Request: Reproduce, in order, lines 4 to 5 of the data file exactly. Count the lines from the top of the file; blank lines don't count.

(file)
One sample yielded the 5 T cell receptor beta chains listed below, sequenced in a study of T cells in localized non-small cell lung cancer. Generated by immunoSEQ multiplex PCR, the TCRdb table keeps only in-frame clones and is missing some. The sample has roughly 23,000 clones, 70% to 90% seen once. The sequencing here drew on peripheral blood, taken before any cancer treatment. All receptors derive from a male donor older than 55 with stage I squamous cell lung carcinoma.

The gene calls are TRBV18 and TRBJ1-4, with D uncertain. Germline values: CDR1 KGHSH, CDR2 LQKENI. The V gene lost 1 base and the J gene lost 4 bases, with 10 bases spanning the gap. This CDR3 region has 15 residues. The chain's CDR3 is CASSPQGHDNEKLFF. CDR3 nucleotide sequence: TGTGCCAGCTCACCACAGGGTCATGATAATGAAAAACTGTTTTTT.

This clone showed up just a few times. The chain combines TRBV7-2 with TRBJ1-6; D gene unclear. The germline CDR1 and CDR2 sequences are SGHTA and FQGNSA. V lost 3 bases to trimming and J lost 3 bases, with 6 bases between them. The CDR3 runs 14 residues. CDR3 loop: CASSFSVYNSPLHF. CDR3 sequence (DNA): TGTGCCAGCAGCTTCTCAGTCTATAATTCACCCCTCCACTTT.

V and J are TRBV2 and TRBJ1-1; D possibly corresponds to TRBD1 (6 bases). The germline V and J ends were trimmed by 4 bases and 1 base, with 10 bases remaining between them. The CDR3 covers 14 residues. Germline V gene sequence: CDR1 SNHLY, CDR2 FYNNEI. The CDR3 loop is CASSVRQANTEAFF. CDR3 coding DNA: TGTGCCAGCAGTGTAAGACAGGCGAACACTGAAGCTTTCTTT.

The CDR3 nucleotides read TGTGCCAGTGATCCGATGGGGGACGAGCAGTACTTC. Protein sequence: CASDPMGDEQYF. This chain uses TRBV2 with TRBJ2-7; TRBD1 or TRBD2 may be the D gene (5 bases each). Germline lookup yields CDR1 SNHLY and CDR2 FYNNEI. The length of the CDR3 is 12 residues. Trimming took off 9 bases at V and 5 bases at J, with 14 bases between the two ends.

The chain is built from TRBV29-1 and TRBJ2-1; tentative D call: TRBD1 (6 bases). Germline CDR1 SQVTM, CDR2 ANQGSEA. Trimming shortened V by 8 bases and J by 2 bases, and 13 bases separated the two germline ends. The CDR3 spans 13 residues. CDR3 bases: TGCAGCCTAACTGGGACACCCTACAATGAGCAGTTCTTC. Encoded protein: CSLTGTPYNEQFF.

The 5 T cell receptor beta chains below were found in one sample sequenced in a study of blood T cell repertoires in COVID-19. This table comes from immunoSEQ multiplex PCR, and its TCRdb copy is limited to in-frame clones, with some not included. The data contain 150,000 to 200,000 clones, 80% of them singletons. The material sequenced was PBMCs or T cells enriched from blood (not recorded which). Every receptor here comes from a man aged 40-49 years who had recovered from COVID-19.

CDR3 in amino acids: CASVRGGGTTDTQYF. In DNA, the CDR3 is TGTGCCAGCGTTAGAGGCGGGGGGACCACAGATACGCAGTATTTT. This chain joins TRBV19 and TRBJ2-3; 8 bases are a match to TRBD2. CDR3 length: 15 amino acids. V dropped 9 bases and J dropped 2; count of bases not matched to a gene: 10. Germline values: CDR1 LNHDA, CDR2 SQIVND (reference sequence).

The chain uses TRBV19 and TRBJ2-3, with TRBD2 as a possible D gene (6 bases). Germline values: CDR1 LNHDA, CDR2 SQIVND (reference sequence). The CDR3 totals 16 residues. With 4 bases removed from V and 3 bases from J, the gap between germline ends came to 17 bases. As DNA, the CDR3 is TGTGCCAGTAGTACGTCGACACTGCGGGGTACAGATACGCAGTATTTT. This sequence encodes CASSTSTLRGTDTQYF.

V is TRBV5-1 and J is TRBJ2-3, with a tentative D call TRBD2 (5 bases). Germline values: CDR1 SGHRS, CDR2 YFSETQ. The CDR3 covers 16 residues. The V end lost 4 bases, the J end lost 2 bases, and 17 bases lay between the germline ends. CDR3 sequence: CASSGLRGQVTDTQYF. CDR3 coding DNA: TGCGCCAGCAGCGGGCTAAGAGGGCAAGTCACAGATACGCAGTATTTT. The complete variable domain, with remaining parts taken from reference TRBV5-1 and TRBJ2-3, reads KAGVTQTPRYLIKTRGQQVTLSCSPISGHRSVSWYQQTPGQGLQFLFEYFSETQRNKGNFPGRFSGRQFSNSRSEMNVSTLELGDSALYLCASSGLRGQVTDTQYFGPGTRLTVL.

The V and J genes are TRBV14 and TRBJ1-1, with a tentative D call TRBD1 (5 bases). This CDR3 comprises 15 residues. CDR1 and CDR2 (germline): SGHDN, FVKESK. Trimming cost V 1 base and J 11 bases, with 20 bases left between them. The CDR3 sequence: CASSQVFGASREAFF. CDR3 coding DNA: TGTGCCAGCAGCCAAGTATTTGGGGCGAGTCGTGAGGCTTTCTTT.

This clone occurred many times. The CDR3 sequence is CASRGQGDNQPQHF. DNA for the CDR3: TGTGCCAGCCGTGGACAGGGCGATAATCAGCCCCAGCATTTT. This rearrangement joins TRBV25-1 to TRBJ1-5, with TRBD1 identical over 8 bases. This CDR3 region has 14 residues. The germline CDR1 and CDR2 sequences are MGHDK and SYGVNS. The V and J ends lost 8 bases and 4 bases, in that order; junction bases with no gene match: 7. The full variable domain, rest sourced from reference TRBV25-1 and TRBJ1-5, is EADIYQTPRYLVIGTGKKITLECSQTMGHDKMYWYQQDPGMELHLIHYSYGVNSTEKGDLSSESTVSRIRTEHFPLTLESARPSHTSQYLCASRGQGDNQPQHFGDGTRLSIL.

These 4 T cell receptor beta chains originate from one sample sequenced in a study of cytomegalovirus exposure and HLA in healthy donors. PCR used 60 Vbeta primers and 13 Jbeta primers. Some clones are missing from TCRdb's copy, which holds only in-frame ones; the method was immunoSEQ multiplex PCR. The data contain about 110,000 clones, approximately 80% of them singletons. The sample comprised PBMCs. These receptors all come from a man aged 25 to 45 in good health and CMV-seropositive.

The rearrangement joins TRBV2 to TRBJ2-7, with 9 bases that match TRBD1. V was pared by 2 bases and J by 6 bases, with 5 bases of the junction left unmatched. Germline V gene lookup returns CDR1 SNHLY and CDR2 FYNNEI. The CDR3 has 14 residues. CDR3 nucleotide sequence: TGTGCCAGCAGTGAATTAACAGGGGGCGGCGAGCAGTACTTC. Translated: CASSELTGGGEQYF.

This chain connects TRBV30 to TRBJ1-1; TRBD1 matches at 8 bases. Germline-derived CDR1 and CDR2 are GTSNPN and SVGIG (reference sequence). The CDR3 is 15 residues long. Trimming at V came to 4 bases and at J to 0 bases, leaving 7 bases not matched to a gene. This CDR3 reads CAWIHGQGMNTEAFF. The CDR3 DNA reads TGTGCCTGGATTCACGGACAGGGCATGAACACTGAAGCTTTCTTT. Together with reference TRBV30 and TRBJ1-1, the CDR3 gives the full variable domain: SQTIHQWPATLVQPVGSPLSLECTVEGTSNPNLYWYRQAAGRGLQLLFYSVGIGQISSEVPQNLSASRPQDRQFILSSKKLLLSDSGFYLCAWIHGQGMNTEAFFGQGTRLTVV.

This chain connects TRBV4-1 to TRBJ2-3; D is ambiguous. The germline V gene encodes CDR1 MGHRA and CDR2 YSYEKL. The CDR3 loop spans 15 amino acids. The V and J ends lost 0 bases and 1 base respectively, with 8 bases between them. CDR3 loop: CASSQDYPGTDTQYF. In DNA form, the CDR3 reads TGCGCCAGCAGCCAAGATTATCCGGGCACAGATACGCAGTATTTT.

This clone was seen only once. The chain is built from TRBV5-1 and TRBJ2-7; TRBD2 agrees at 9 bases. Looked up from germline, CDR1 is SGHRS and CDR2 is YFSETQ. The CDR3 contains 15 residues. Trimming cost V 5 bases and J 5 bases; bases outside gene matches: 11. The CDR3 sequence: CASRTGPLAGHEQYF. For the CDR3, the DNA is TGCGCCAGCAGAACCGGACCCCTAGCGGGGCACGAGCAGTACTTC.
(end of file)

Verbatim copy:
V and J are TRBV2 and TRBJ1-1; D possibly corresponds to TRBD1 (6 bases). The germline V and J ends were trimmed by 4 bases and 1 base, with 10 bases remaining between them. The CDR3 covers 14 residues. Germline V gene sequence: CDR1 SNHLY, CDR2 FYNNEI. The CDR3 loop is CASSVRQANTEAFF. CDR3 coding DNA: TGTGCCAGCAGTGTAAGACAGGCGAACACTGAAGCTTTCTTT.

The CDR3 nucleotides read TGTGCCAGTGATCCGATGGGGGACGAGCAGTACTTC. Protein sequence: CASDPMGDEQYF. This chain uses TRBV2 with TRBJ2-7; TRBD1 or TRBD2 may be the D gene (5 bases each). Germline lookup yields CDR1 SNHLY and CDR2 FYNNEI. The length of the CDR3 is 12 residues. Trimming took off 9 bases at V and 5 bases at J, with 14 bases between the two ends.